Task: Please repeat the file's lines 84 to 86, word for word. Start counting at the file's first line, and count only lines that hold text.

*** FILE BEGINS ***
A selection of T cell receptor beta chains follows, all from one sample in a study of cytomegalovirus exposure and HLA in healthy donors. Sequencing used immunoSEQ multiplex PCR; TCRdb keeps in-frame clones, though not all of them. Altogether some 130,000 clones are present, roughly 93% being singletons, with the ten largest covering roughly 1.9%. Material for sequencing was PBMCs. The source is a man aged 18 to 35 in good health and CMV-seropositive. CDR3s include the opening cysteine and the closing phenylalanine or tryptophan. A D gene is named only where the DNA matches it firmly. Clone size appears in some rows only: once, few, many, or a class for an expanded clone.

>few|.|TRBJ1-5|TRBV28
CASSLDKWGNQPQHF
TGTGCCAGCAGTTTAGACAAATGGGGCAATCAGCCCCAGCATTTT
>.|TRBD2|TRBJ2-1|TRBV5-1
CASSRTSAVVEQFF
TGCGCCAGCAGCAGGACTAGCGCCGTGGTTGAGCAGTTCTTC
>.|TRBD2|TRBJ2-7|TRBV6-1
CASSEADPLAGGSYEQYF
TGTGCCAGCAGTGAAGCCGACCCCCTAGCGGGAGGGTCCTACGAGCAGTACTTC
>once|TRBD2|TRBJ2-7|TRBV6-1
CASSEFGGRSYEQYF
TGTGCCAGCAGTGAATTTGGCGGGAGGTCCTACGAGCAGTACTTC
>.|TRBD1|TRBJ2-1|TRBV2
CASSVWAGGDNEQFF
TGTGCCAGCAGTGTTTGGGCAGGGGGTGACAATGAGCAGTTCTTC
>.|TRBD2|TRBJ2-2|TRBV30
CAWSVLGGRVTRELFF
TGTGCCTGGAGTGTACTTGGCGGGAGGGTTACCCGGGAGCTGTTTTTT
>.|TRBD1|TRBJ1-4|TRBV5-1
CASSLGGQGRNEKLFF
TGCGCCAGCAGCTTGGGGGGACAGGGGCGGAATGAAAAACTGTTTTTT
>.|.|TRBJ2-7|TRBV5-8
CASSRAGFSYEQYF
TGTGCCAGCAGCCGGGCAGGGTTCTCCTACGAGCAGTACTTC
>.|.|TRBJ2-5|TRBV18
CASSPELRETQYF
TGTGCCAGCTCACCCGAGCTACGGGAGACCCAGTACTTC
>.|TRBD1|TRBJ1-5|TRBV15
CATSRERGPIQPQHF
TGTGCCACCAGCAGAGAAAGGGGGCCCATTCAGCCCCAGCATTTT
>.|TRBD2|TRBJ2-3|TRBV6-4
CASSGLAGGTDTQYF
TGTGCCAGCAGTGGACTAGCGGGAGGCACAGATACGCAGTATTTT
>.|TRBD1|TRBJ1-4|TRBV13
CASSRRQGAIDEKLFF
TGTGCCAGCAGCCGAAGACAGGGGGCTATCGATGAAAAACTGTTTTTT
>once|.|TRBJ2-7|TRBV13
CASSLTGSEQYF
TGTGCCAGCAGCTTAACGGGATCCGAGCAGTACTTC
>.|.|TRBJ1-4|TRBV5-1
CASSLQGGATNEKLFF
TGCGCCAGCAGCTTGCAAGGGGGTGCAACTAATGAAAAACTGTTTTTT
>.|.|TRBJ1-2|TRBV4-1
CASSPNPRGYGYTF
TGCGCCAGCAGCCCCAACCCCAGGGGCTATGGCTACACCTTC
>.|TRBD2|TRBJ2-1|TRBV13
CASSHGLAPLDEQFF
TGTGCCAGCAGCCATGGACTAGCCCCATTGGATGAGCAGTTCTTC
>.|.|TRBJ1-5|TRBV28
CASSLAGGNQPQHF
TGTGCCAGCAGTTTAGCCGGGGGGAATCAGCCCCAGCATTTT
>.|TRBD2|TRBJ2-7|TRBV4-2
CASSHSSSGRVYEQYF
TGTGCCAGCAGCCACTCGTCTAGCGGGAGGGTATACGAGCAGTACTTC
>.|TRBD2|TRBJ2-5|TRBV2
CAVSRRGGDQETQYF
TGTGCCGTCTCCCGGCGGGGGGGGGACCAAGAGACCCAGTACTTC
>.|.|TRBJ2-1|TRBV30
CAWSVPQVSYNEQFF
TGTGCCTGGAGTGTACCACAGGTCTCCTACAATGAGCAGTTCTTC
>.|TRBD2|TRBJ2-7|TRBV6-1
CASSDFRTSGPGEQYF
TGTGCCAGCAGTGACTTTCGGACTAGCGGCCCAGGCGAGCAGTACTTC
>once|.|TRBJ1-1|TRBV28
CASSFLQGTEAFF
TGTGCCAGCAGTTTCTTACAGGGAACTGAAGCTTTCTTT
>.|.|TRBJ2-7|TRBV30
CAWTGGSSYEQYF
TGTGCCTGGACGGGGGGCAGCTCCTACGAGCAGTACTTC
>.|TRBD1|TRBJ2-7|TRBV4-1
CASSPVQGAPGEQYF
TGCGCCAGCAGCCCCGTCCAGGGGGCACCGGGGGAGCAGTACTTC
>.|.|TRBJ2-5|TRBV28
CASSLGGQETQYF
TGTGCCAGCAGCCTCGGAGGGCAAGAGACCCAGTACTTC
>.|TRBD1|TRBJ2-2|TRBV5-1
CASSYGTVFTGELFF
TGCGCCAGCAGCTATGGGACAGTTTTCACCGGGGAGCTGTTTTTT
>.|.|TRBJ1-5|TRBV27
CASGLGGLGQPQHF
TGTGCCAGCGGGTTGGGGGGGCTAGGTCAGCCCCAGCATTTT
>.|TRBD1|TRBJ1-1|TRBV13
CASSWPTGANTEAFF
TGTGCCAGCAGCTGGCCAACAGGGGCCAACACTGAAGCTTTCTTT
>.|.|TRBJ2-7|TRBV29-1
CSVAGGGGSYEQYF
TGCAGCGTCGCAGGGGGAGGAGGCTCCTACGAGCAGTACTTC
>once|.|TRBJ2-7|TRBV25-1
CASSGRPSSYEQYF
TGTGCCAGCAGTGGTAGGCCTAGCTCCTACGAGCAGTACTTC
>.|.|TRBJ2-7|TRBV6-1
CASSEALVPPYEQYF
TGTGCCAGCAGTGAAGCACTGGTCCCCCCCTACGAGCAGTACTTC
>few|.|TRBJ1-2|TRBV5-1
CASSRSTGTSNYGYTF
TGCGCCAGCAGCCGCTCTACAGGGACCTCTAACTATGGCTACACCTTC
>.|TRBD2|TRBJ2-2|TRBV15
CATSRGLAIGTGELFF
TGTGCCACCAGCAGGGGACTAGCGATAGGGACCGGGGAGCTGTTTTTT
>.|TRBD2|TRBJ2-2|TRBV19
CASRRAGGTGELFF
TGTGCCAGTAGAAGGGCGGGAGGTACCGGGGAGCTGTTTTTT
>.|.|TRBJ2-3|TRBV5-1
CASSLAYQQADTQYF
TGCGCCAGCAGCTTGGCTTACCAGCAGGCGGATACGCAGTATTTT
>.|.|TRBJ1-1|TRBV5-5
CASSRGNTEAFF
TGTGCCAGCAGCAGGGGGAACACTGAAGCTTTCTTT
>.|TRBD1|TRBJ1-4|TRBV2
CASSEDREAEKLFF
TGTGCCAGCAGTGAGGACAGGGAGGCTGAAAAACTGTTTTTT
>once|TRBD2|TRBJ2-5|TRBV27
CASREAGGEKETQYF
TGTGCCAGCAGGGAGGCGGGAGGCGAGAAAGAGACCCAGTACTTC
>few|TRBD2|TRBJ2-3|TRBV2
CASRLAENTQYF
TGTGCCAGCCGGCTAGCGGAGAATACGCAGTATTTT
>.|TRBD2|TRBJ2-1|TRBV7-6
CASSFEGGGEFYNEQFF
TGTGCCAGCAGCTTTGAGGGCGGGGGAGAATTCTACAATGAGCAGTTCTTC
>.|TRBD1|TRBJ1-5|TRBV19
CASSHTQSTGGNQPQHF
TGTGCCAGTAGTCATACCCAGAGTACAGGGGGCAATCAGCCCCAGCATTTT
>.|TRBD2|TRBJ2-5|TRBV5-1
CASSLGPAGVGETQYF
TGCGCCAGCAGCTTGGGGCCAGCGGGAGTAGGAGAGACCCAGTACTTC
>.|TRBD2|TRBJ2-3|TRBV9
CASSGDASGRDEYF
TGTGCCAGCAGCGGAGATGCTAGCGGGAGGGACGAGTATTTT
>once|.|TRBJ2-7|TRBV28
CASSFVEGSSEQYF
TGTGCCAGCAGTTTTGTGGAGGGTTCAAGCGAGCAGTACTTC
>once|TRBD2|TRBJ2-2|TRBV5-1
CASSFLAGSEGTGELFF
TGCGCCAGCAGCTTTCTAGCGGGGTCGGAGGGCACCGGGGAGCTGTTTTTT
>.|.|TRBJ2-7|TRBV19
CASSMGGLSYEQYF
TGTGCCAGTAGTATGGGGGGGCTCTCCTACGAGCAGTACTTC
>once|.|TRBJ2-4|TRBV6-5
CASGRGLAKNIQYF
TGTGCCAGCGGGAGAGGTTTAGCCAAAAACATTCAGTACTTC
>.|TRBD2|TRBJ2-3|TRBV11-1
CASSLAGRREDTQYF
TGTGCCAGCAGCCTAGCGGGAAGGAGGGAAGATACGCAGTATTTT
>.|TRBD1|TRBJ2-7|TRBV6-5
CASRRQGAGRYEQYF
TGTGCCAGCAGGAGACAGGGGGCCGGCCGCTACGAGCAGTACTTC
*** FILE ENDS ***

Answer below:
CASSWPTGANTEAFF
TGTGCCAGCAGCTGGCCAACAGGGGCCAACACTGAAGCTTTCTTT
>.|.|TRBJ2-7|TRBV29-1